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Egypt: Nile Delta police station allows ‘torture sessions’ with impunity, says rights group

One prisoner has died due to deliberate denial of healthcare at a Sharqiya police station, and other detainees leak letter accusing officers of acts of torture, says rights group
Egyptian police cadets take part in a training session at an academy in Cairo on 30 December 2019 (AFP)
Egyptian police cadets take part in a training session at an academy in Cairo on 30 December 2019 (AFP)

A police station in the Egyptian Nile Delta governorate of Sharqiya has seen “torture sessions” for detainees with the consent of senior officers, a rights group said on Thursday.

The Egyptian Network for Human Rights (ENHR) documented the death of a detainee at the Minya al-Qamh police station in Sharqiya on 11 March after officers denied him  urgent care over a chronic medical condition.

The ENHR obtained a leaked letter from the police station documenting various purported acts of torture and abuses suffered by detainees, including denial of medical care and severe overcrowding. 

Middle East Eye contacted the Egyptian Ministry of Interior over the allegations in the letter but had not received a response by the time of publication.

The letter accused several investigative officers of torturing an inmate, Mohamed Abdel Fattah, including by severe beating that led to bleeding, dragging him by his clothes and handcuffing him for several hours afterwards, despite the presence of surveillance cameras in the building.

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The letter added that senior officials at the police station consented to the abuses, describing the station's officials as “a gang operating under the guise of the law”.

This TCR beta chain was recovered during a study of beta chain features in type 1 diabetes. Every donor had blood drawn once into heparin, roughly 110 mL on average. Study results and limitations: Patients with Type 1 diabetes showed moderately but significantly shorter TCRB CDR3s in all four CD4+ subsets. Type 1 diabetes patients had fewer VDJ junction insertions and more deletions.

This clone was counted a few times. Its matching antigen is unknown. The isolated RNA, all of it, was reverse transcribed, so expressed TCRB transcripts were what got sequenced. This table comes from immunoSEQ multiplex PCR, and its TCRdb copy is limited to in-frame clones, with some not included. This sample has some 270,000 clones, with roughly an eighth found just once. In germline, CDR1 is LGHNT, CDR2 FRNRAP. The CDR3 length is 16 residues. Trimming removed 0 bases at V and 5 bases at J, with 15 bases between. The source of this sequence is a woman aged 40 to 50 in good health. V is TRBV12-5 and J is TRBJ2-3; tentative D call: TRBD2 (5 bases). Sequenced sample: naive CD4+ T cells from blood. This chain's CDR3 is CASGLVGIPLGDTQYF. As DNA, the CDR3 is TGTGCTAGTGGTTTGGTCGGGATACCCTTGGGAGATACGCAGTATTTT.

"At Minya Al-Qamh police station detention cells, officers commit all kinds of violations against detainees by overcrowding them multiple times the capacity of cells, and leaving the cells at the disposal of a number of registered dangerous inmates to practice all forms of physical and psychological torture on everyone,” the letter read, adding that some dangerous inmates “have plastic water pipes to beat the other inmates to control them, and they take bribes from everyone, and those who do not pay are tortured”.

Moreover, the letter said that illegal drugs were allowed to be used and distributed among inmates, with the knowledge of the station management “in exchange for huge sums of money every week”.

They also pointed out “deliberate medical negligence” and lack of clean equipment and healthcare.

The cells, according to the letter, are infested with lice, bedbugs, and cockroaches, contributing to the spread of scabies. There is no healthcare provided for chronic diseases, it added.

'He died in front of us; we were all screaming, not knowing how to save him'

- Letter from inmates

Mohamed al-Lail, 60, died in custody on 11 March as a result of medical negligence, the ENHR said.

The letter stated that al-Lail was left to die despite pleas by fellow inmates to rescue him.

“He died in front of us; we were all screaming, not knowing how to save him," the letter read, confirming an earlier report by ENHR documenting his death.

A legal analysis by the British rights group Redress in collaboration with the Egyptian Initiative for Personal Rights, the Egyptian Commission for Rights and Freedoms, Dignity, the Committee for Justice and the International Commission of Jurists has concluded that torture under the government of President Abdel Fattah el-Sisi amounts to a crime against humanity, one of the most serious international crimes. 

The classification is due to the systematic and widespread use of torture in the country, including a pattern of beatings, electrical shocks, sexual violence and denial of medical care.

The groups also argued that torture in Egypt is used “as a political tool to stifle dissent and for discriminatory purposes”.

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